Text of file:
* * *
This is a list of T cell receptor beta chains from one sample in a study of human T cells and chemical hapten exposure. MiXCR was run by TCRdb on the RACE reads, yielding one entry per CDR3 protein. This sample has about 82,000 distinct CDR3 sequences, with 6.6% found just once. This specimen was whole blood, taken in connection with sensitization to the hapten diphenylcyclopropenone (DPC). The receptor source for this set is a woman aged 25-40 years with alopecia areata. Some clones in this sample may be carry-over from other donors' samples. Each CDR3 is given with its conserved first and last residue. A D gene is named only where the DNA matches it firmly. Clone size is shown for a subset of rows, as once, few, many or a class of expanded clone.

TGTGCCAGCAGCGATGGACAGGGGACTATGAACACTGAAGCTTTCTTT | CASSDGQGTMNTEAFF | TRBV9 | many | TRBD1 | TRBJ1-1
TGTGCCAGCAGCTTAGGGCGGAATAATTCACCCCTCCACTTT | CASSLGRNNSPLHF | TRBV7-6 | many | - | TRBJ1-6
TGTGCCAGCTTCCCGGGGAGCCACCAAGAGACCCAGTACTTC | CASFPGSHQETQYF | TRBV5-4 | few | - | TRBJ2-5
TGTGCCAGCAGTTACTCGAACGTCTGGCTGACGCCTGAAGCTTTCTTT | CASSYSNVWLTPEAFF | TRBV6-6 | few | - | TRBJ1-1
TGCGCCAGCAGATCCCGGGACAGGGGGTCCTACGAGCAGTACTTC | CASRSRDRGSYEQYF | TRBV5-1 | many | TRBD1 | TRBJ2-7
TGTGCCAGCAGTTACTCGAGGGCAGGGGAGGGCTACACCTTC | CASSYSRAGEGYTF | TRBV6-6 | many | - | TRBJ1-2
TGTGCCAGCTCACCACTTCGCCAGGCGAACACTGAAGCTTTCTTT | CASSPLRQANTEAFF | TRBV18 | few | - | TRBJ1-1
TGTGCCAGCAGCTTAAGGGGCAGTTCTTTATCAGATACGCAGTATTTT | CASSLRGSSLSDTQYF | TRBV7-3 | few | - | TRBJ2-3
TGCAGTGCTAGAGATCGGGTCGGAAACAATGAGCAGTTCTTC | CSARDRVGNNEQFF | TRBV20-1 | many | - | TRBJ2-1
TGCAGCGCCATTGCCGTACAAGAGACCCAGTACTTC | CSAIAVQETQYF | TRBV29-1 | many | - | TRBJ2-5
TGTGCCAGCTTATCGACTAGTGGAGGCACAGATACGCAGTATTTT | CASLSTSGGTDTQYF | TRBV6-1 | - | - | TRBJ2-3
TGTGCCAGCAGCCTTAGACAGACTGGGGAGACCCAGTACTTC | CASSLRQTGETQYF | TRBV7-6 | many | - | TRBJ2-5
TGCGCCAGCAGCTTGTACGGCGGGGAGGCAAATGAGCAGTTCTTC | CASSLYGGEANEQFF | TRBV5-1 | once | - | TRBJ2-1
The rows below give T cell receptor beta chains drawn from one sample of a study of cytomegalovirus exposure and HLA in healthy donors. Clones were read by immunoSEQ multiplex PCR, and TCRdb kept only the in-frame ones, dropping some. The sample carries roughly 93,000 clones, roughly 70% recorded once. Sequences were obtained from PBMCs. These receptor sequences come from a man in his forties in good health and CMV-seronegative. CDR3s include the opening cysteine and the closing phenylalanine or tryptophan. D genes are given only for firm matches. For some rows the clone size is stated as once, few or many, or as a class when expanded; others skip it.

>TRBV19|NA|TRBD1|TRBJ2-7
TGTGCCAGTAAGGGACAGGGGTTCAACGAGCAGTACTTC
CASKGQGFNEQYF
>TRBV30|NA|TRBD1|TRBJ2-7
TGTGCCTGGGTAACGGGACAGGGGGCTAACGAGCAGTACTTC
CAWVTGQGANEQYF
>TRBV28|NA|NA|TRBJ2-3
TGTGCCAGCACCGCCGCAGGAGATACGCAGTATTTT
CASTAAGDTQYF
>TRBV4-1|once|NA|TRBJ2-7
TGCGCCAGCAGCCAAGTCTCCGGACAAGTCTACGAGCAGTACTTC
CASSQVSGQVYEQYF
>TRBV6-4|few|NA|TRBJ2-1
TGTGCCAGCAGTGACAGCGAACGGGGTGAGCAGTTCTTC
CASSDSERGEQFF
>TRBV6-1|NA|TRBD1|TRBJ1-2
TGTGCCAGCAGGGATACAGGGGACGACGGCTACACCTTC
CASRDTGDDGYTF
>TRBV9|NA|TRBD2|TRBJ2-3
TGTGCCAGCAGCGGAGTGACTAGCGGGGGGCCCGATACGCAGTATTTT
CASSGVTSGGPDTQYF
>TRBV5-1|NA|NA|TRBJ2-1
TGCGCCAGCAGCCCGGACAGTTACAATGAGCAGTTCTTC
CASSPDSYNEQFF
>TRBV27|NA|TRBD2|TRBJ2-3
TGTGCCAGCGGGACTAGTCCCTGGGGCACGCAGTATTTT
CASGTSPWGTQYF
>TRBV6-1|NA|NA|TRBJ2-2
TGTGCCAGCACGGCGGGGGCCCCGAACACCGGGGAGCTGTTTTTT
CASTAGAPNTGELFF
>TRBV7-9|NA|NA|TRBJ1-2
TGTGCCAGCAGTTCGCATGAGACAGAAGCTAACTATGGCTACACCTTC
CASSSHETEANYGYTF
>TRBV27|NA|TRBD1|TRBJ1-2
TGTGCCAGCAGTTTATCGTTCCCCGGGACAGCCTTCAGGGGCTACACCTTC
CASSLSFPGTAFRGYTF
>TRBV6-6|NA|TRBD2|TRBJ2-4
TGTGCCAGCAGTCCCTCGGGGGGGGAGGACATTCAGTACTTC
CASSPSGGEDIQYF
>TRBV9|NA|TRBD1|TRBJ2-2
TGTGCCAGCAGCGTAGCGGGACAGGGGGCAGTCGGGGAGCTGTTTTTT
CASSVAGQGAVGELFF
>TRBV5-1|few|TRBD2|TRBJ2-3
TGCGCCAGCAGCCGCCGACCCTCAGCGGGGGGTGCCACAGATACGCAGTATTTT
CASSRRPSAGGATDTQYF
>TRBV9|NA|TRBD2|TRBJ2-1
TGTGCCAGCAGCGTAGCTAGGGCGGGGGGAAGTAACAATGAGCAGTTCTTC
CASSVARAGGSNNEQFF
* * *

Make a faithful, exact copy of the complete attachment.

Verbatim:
This is a list of T cell receptor beta chains from one sample in a study of human T cells and chemical hapten exposure. MiXCR was run by TCRdb on the RACE reads, yielding one entry per CDR3 protein. This sample has about 82,000 distinct CDR3 sequences, with 6.6% found just once. This specimen was whole blood, taken in connection with sensitization to the hapten diphenylcyclopropenone (DPC). The receptor source for this set is a woman aged 25-40 years with alopecia areata. Some clones in this sample may be carry-over from other donors' samples. Each CDR3 is given with its conserved first and last residue. A D gene is named only where the DNA matches it firmly. Clone size is shown for a subset of rows, as once, few, many or a class of expanded clone.

TGTGCCAGCAGCGATGGACAGGGGACTATGAACACTGAAGCTTTCTTT | CASSDGQGTMNTEAFF | TRBV9 | many | TRBD1 | TRBJ1-1
TGTGCCAGCAGCTTAGGGCGGAATAATTCACCCCTCCACTTT | CASSLGRNNSPLHF | TRBV7-6 | many | - | TRBJ1-6
TGTGCCAGCTTCCCGGGGAGCCACCAAGAGACCCAGTACTTC | CASFPGSHQETQYF | TRBV5-4 | few | - | TRBJ2-5
TGTGCCAGCAGTTACTCGAACGTCTGGCTGACGCCTGAAGCTTTCTTT | CASSYSNVWLTPEAFF | TRBV6-6 | few | - | TRBJ1-1
TGCGCCAGCAGATCCCGGGACAGGGGGTCCTACGAGCAGTACTTC | CASRSRDRGSYEQYF | TRBV5-1 | many | TRBD1 | TRBJ2-7
TGTGCCAGCAGTTACTCGAGGGCAGGGGAGGGCTACACCTTC | CASSYSRAGEGYTF | TRBV6-6 | many | - | TRBJ1-2
TGTGCCAGCTCACCACTTCGCCAGGCGAACACTGAAGCTTTCTTT | CASSPLRQANTEAFF | TRBV18 | few | - | TRBJ1-1
TGTGCCAGCAGCTTAAGGGGCAGTTCTTTATCAGATACGCAGTATTTT | CASSLRGSSLSDTQYF | TRBV7-3 | few | - | TRBJ2-3
TGCAGTGCTAGAGATCGGGTCGGAAACAATGAGCAGTTCTTC | CSARDRVGNNEQFF | TRBV20-1 | many | - | TRBJ2-1
TGCAGCGCCATTGCCGTACAAGAGACCCAGTACTTC | CSAIAVQETQYF | TRBV29-1 | many | - | TRBJ2-5
TGTGCCAGCTTATCGACTAGTGGAGGCACAGATACGCAGTATTTT | CASLSTSGGTDTQYF | TRBV6-1 | - | - | TRBJ2-3
TGTGCCAGCAGCCTTAGACAGACTGGGGAGACCCAGTACTTC | CASSLRQTGETQYF | TRBV7-6 | many | - | TRBJ2-5
TGCGCCAGCAGCTTGTACGGCGGGGAGGCAAATGAGCAGTTCTTC | CASSLYGGEANEQFF | TRBV5-1 | once | - | TRBJ2-1
The rows below give T cell receptor beta chains drawn from one sample of a study of cytomegalovirus exposure and HLA in healthy donors. Clones were read by immunoSEQ multiplex PCR, and TCRdb kept only the in-frame ones, dropping some. The sample carries roughly 93,000 clones, roughly 70% recorded once. Sequences were obtained from PBMCs. These receptor sequences come from a man in his forties in good health and CMV-seronegative. CDR3s include the opening cysteine and the closing phenylalanine or tryptophan. D genes are given only for firm matches. For some rows the clone size is stated as once, few or many, or as a class when expanded; others skip it.

>TRBV19|NA|TRBD1|TRBJ2-7
TGTGCCAGTAAGGGACAGGGGTTCAACGAGCAGTACTTC
CASKGQGFNEQYF
>TRBV30|NA|TRBD1|TRBJ2-7
TGTGCCTGGGTAACGGGACAGGGGGCTAACGAGCAGTACTTC
CAWVTGQGANEQYF
>TRBV28|NA|NA|TRBJ2-3
TGTGCCAGCACCGCCGCAGGAGATACGCAGTATTTT
CASTAAGDTQYF
>TRBV4-1|once|NA|TRBJ2-7
TGCGCCAGCAGCCAAGTCTCCGGACAAGTCTACGAGCAGTACTTC
CASSQVSGQVYEQYF
>TRBV6-4|few|NA|TRBJ2-1
TGTGCCAGCAGTGACAGCGAACGGGGTGAGCAGTTCTTC
CASSDSERGEQFF
>TRBV6-1|NA|TRBD1|TRBJ1-2
TGTGCCAGCAGGGATACAGGGGACGACGGCTACACCTTC
CASRDTGDDGYTF
>TRBV9|NA|TRBD2|TRBJ2-3
TGTGCCAGCAGCGGAGTGACTAGCGGGGGGCCCGATACGCAGTATTTT
CASSGVTSGGPDTQYF
>TRBV5-1|NA|NA|TRBJ2-1
TGCGCCAGCAGCCCGGACAGTTACAATGAGCAGTTCTTC
CASSPDSYNEQFF
>TRBV27|NA|TRBD2|TRBJ2-3
TGTGCCAGCGGGACTAGTCCCTGGGGCACGCAGTATTTT
CASGTSPWGTQYF
>TRBV6-1|NA|NA|TRBJ2-2
TGTGCCAGCACGGCGGGGGCCCCGAACACCGGGGAGCTGTTTTTT
CASTAGAPNTGELFF
>TRBV7-9|NA|NA|TRBJ1-2
TGTGCCAGCAGTTCGCATGAGACAGAAGCTAACTATGGCTACACCTTC
CASSSHETEANYGYTF
>TRBV27|NA|TRBD1|TRBJ1-2
TGTGCCAGCAGTTTATCGTTCCCCGGGACAGCCTTCAGGGGCTACACCTTC
CASSLSFPGTAFRGYTF
>TRBV6-6|NA|TRBD2|TRBJ2-4
TGTGCCAGCAGTCCCTCGGGGGGGGAGGACATTCAGTACTTC
CASSPSGGEDIQYF
>TRBV9|NA|TRBD1|TRBJ2-2
TGTGCCAGCAGCGTAGCGGGACAGGGGGCAGTCGGGGAGCTGTTTTTT
CASSVAGQGAVGELFF
>TRBV5-1|few|TRBD2|TRBJ2-3
TGCGCCAGCAGCCGCCGACCCTCAGCGGGGGGTGCCACAGATACGCAGTATTTT
CASSRRPSAGGATDTQYF
>TRBV9|NA|TRBD2|TRBJ2-1
TGTGCCAGCAGCGTAGCTAGGGCGGGGGGAAGTAACAATGAGCAGTTCTTC
CASSVARAGGSNNEQFF